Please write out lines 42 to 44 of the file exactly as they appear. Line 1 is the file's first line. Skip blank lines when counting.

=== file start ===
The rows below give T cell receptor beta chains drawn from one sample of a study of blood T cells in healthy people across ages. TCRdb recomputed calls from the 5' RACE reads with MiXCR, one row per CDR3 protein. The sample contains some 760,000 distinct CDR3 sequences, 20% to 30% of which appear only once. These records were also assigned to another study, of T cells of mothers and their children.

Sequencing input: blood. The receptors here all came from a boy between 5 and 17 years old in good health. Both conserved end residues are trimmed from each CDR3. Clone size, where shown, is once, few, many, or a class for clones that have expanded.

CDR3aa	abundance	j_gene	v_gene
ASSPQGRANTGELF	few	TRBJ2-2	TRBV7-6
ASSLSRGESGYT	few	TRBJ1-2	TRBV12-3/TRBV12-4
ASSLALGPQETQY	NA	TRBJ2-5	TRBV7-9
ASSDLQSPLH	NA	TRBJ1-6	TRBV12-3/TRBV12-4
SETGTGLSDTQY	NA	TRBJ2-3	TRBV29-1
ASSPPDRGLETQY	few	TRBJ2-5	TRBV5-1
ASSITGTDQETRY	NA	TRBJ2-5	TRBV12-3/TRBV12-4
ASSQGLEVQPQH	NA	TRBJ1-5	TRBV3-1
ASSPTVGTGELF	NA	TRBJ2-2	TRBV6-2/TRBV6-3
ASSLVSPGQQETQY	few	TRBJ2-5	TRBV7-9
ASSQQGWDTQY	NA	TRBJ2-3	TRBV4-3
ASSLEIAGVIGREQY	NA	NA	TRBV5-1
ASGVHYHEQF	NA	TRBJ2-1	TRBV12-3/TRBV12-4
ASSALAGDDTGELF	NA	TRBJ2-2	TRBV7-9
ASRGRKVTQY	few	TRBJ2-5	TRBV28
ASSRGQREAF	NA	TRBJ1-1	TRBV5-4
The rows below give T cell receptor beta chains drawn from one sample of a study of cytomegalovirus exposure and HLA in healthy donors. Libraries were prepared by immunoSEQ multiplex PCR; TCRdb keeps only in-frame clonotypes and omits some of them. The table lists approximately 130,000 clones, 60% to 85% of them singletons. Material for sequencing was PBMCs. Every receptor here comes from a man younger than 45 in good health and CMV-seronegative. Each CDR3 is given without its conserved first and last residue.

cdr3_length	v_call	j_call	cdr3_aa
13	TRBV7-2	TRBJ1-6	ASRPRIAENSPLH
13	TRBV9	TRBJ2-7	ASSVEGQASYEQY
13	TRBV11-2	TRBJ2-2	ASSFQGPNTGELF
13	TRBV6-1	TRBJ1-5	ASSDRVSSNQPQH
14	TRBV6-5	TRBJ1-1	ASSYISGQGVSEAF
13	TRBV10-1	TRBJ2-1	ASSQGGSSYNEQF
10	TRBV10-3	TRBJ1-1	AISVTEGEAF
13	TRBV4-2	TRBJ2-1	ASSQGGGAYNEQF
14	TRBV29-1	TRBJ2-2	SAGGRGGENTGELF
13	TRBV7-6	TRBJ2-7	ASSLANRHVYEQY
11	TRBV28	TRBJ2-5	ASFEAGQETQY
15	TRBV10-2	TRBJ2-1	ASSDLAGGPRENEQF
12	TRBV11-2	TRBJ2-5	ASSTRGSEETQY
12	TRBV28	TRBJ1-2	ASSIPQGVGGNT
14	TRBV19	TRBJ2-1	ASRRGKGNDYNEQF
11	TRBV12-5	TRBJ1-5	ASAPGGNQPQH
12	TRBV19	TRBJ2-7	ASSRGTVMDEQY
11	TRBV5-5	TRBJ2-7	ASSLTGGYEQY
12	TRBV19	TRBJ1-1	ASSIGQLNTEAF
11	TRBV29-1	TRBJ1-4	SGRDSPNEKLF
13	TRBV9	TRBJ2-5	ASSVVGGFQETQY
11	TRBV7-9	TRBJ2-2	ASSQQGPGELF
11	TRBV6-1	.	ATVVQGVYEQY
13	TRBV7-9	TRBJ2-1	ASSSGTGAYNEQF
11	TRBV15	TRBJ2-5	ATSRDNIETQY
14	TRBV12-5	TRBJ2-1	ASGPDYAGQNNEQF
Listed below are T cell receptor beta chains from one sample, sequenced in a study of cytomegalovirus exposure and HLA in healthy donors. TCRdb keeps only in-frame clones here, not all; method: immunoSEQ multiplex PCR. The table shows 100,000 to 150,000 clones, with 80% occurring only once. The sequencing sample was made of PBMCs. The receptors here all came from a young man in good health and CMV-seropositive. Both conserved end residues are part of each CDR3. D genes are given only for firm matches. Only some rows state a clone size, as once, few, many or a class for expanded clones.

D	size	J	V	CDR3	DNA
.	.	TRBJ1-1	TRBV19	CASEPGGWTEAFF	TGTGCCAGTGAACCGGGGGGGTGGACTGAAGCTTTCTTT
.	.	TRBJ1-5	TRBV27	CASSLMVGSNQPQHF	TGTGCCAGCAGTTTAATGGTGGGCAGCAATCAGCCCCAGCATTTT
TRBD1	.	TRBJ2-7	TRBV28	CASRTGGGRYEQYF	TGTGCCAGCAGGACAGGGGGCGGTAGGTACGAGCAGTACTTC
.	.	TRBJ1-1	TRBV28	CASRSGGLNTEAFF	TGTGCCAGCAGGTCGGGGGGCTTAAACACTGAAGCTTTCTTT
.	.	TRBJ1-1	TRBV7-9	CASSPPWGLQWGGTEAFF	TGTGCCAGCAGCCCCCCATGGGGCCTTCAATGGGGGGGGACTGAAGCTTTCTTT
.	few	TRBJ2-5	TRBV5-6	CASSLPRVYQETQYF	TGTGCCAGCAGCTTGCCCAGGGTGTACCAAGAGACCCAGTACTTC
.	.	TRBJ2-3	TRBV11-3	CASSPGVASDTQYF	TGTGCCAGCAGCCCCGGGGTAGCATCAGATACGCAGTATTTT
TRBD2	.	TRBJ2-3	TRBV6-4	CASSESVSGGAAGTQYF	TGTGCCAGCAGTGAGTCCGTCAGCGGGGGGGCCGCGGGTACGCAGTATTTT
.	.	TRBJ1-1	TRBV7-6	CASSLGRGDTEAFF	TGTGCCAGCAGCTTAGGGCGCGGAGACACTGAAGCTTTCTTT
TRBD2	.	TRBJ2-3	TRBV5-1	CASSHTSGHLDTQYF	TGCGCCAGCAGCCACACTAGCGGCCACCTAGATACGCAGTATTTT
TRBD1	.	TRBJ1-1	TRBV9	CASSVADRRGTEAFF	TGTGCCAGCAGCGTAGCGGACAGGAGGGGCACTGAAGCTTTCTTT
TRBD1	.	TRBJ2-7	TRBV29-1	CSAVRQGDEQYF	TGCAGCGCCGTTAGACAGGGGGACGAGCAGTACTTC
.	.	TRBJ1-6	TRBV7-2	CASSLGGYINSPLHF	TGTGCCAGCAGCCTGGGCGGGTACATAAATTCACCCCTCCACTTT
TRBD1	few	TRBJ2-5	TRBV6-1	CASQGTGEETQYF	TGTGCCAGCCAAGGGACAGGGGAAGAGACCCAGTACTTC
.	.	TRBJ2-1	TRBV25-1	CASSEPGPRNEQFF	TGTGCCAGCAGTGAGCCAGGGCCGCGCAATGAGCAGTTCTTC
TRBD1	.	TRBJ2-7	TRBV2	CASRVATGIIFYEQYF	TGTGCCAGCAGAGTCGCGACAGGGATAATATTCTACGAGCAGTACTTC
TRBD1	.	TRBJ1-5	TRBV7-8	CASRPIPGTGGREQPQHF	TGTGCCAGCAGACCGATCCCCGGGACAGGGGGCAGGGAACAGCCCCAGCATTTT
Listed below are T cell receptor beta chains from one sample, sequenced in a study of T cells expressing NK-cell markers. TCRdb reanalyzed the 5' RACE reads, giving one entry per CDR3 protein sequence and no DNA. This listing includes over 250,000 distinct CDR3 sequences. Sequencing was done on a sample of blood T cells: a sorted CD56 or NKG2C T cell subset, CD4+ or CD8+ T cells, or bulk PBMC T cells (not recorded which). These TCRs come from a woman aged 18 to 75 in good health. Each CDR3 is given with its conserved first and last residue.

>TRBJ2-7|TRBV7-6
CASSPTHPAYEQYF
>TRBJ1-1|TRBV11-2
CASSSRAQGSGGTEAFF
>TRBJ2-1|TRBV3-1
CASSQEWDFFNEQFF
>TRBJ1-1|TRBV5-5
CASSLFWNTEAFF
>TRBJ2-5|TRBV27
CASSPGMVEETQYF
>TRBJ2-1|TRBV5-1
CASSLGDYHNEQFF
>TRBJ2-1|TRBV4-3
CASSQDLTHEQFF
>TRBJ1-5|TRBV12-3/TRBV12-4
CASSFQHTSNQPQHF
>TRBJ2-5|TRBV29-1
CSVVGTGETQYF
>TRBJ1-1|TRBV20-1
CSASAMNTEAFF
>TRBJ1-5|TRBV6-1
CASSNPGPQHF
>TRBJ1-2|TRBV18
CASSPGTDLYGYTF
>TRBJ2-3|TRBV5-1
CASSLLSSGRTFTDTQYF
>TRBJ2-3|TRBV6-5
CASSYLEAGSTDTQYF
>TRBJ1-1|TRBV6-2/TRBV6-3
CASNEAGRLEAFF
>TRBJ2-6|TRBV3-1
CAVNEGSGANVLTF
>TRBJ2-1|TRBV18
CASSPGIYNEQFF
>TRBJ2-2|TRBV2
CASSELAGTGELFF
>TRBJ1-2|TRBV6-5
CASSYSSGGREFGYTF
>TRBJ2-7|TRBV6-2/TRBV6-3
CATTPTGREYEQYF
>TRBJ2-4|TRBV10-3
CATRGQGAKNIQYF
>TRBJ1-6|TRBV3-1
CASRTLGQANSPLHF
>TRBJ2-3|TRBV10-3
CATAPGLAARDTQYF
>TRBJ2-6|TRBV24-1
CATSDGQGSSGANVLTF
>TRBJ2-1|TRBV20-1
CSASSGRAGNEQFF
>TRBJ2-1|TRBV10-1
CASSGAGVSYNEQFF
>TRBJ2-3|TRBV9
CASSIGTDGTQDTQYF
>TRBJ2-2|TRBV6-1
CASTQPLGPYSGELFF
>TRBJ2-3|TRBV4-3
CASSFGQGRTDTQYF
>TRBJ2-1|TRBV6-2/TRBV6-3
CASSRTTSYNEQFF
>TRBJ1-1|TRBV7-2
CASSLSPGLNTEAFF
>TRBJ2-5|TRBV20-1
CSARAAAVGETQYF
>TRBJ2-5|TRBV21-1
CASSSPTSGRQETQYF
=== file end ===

13	TRBV9	TRBJ2-5	ASSVVGGFQETQY
11	TRBV7-9	TRBJ2-2	ASSQQGPGELF
11	TRBV6-1	.	ATVVQGVYEQY